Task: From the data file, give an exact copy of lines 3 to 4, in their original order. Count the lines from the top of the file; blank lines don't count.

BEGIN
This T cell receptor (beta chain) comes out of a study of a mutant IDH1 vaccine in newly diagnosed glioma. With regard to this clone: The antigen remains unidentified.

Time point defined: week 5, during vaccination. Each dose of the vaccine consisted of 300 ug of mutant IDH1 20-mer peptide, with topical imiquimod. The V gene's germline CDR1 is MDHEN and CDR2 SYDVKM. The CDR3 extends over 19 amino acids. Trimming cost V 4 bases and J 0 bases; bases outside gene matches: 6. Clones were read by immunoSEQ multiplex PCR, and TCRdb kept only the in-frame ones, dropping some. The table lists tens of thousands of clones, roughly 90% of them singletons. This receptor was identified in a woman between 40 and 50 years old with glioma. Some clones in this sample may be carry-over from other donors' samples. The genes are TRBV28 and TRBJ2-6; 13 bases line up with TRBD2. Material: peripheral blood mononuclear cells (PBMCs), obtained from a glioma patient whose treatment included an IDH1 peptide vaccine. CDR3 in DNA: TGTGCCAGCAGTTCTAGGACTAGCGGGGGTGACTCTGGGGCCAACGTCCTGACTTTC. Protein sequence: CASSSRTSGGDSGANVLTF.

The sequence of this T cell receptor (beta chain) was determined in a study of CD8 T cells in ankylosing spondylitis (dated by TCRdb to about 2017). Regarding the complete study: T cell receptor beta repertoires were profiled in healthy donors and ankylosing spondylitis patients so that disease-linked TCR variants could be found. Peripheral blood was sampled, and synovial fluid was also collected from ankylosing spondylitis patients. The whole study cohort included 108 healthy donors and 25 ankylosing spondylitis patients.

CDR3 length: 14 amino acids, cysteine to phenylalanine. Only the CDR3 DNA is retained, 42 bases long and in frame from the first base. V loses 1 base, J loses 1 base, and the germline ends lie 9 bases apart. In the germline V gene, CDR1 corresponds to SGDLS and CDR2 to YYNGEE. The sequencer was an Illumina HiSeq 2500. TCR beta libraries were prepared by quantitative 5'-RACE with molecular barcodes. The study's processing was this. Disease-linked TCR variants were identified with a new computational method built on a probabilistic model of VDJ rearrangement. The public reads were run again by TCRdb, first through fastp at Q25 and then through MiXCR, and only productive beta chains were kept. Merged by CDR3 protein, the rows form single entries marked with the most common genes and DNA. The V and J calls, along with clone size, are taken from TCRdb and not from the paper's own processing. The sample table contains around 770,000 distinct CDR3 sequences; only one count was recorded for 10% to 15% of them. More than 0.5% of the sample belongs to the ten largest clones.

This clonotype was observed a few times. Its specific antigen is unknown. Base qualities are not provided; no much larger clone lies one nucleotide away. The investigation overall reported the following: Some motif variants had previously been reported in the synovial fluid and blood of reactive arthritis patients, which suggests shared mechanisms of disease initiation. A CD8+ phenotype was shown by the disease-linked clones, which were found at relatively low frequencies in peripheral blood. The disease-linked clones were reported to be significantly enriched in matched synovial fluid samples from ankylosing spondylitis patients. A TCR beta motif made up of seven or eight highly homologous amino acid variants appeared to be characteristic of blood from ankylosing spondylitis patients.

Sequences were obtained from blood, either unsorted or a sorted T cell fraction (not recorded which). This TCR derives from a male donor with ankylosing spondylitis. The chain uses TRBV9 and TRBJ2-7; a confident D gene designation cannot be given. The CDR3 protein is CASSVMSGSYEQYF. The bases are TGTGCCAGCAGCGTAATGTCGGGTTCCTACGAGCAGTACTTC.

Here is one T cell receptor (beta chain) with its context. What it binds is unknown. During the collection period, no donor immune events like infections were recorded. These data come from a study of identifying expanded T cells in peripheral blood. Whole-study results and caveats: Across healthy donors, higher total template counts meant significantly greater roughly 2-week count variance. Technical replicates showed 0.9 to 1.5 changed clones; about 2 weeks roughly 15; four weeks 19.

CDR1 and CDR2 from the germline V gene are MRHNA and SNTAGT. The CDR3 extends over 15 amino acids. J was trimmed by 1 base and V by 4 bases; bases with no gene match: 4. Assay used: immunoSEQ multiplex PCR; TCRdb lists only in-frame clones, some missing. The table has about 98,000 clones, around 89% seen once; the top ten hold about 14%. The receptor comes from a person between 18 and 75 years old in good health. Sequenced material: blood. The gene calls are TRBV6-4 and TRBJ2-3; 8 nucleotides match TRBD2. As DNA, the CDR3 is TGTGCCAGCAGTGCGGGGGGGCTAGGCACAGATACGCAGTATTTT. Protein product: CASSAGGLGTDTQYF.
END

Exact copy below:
The sequence of this T cell receptor (beta chain) was determined in a study of CD8 T cells in ankylosing spondylitis (dated by TCRdb to about 2017). Regarding the complete study: T cell receptor beta repertoires were profiled in healthy donors and ankylosing spondylitis patients so that disease-linked TCR variants could be found. Peripheral blood was sampled, and synovial fluid was also collected from ankylosing spondylitis patients. The whole study cohort included 108 healthy donors and 25 ankylosing spondylitis patients.

CDR3 length: 14 amino acids, cysteine to phenylalanine. Only the CDR3 DNA is retained, 42 bases long and in frame from the first base. V loses 1 base, J loses 1 base, and the germline ends lie 9 bases apart. In the germline V gene, CDR1 corresponds to SGDLS and CDR2 to YYNGEE. The sequencer was an Illumina HiSeq 2500. TCR beta libraries were prepared by quantitative 5'-RACE with molecular barcodes. The study's processing was this. Disease-linked TCR variants were identified with a new computational method built on a probabilistic model of VDJ rearrangement. The public reads were run again by TCRdb, first through fastp at Q25 and then through MiXCR, and only productive beta chains were kept. Merged by CDR3 protein, the rows form single entries marked with the most common genes and DNA. The V and J calls, along with clone size, are taken from TCRdb and not from the paper's own processing. The sample table contains around 770,000 distinct CDR3 sequences; only one count was recorded for 10% to 15% of them. More than 0.5% of the sample belongs to the ten largest clones.